This is Part 6 of the series, “Six Quick & Easy SEO Tactics Anyone Can Do.”
If you’ve done much research about how to blog, you’ve heard about tags. There are Title Tags, H1 Tags, Meta Tags, NoFollow Tags, Alt Tags — basically, there are enough tags floating around your site to make it look like a retiree’s suitcase.
Are tags important?
Yes. Some more so than others. The most important tags in your blog are the Title Tags, followed by the Meta Tags. Each page of your blog has its own Title Tag. You can see what the tag looks like in HTML by right clicking (or control clicking for Mac users) and selecting “View Page Source.” If you use this blog as an example, the code you’ll find looks like this:
<title>On Blogging Well - Blogging tips to take your site from stagnant to stunning</title>
The Description meta tag looks like this:
<meta name="description" content="Blogging tips to take your site from stagnant to stunning." />
And here is an example of the Keywords meta tag:
<meta name="keywords" content="blogging tips, Internet marketing, blog traffic, personal branding, community, writing tips, product promotion" />
Tips for Using Title Tags
Think of the title of your website’s home page as you would the title of a book. The title is concise and explains what the book is about. The individual pages within your blog, whether they be post pages (your blogging platform automatically creates a new “page” for every post) or archives or any page you’ve published, are like a book’s chapters. These titles still fit within your book’s overall subject, but are broken down into more precise topics.
The Title Tag is what displays in the upper left bar of your browser. This phrase also shows up as a hyperlink in the search engine results pages, so it’s important that it contains keywords that describe what the page is about but also that it makes sense. The phrase you use to title your page should be both relevant and compelling so searchers will want to click and read your post. Some bloggers do little more than string a bunch of keywords together for their page titles. Watch the SERPs (Search Engine Results Pages) or take note of the browser’s title bar and you can easily see the difference between effective and ineffective Title Tags.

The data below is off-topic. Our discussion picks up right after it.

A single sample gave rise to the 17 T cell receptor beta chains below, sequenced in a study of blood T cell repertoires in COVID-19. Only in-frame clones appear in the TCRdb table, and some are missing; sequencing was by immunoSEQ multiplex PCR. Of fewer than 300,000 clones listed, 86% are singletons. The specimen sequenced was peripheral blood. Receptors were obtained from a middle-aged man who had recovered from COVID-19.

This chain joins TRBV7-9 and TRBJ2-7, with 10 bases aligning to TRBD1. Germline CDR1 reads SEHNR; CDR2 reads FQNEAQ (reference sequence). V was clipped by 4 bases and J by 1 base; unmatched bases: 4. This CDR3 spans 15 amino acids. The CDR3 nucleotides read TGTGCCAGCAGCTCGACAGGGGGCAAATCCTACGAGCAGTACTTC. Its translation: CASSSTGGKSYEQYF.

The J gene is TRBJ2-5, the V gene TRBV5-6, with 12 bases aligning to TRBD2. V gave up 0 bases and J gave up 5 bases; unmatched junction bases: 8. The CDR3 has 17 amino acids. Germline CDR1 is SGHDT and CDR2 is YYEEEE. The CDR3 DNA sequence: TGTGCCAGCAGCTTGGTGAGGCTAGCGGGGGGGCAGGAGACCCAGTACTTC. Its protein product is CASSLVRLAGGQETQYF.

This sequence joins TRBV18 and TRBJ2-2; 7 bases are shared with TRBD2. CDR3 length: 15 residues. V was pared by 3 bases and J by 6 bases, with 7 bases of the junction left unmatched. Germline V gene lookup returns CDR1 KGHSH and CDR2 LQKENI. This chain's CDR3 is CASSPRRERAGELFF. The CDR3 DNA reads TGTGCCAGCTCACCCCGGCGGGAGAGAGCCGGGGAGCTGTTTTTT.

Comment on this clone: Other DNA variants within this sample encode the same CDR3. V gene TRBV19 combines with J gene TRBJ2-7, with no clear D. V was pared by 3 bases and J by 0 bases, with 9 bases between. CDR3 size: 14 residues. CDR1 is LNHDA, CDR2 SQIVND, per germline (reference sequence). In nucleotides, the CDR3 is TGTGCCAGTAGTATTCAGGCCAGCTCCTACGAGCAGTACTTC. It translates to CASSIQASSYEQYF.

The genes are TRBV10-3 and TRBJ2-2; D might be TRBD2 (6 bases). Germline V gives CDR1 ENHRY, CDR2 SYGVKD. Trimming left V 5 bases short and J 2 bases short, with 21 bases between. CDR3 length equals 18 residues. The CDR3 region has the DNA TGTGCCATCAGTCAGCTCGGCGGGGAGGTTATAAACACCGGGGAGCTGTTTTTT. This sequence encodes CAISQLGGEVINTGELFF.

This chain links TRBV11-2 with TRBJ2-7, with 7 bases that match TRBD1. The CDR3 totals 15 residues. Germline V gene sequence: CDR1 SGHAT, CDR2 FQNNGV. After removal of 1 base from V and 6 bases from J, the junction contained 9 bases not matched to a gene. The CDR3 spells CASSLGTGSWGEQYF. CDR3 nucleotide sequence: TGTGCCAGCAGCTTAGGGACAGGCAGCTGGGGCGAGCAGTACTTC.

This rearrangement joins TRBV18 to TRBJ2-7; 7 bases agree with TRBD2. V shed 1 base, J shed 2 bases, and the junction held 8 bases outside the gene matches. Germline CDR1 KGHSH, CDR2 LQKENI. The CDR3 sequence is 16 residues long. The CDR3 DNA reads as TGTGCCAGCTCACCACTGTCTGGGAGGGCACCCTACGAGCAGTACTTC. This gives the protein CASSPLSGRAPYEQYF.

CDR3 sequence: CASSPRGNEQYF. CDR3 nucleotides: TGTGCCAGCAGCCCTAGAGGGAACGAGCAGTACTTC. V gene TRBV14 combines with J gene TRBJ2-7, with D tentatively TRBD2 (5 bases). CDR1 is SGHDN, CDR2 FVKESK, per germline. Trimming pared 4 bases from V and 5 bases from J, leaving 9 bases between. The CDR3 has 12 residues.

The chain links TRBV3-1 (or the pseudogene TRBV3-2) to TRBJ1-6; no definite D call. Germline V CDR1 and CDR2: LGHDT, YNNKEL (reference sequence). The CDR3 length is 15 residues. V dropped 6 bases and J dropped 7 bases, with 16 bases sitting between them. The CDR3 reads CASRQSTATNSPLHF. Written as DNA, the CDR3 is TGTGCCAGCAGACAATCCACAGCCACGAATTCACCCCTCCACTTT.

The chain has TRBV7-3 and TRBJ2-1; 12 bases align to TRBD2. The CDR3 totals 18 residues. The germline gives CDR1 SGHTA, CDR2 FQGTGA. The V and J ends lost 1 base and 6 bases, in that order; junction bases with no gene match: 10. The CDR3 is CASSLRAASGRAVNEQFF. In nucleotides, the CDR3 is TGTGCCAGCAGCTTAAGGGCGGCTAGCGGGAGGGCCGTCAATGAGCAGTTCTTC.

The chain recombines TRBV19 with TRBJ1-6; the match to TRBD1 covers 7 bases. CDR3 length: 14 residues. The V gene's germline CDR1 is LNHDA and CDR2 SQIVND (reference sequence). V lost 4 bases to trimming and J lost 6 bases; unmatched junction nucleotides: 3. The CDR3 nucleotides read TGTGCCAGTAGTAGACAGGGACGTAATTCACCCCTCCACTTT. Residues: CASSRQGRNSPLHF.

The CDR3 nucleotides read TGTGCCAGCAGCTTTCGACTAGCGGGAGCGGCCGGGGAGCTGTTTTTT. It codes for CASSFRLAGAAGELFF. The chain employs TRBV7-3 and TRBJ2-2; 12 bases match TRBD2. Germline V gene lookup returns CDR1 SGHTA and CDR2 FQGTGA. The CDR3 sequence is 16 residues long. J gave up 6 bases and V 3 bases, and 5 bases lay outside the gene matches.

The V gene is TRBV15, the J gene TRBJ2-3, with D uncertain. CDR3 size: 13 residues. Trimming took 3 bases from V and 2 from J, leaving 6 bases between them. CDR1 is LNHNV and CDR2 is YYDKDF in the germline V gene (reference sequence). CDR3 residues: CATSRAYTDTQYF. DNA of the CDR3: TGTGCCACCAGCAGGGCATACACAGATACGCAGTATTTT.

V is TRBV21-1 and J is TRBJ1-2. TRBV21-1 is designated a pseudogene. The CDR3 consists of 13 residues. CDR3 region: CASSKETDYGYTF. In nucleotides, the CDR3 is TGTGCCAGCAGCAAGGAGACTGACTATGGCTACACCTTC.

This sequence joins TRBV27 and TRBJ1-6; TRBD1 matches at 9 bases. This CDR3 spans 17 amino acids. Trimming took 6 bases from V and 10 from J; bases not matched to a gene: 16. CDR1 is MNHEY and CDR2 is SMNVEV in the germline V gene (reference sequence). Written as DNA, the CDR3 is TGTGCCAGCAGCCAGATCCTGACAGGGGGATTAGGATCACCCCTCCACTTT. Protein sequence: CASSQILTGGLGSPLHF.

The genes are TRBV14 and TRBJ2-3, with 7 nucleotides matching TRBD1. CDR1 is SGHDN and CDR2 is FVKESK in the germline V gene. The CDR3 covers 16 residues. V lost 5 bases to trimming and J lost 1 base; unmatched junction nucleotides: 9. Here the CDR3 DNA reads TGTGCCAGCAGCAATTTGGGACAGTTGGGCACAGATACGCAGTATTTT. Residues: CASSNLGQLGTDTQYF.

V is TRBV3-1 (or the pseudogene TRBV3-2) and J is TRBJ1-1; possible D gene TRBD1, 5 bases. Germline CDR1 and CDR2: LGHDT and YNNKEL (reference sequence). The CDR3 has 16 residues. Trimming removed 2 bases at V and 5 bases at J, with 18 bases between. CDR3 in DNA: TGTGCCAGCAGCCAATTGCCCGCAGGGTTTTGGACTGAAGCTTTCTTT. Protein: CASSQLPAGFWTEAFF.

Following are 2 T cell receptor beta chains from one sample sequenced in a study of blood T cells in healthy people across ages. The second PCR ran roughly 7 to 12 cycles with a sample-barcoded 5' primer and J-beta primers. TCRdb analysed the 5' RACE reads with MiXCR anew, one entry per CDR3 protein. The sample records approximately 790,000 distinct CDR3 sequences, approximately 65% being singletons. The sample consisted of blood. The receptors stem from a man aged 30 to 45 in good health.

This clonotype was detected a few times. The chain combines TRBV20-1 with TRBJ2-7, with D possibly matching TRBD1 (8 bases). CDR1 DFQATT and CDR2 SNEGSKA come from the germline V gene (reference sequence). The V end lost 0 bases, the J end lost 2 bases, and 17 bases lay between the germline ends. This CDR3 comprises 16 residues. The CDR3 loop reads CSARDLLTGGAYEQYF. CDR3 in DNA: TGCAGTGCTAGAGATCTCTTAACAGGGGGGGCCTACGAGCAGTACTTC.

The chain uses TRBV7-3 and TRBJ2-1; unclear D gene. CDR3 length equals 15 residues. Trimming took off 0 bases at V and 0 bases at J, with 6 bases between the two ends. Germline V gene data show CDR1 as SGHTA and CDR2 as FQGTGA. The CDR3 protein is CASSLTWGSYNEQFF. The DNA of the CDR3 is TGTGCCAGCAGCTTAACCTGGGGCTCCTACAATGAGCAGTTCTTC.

Some people never change their Title Tags. That’s why you’ll periodically see pages that read “Home Page,” “Untitled,” or “MySite.com” in the browser. You should only use one Title Tag per page in your blog. And each page should have a unique Title Tag. Using your website’s name or URL will cause all the pages within your blog to compete against each other for rankings in the search engines.
What are Meta Tags?
Today the Meta Tags don’t carry the weight with search engines that they once did, but they are still important because the paragraph of text that displays directly under the Title Tag in the SERPs is the Description meta tag data. Again, you want this text to make sense and entice searchers to click through to your post. Think back cover copy of a book, only shorter. Google currently displays 65 characters of the description meta tag, so be creative but concise.
Keyword meta tags consist of a list of up to 10 keywords and phrases that are relevant to each page of your site. Back to the book analogy, this list would be similar to a mini index.
How do you create a unique title and meta tags for every page and post in your blog?
This can easily be accomplished by installing and activating the All-in-One SEO Pack for WordPress. You can code this by hand, of course, but this plugin is free, effective, and easy to use. It automatically creates fields with your New Post screen to enter the page’s unique title, description, and keyword/key phrase list.
There are other tag types that we’ll discuss in future posts, but this article has already grown long.
Until next time,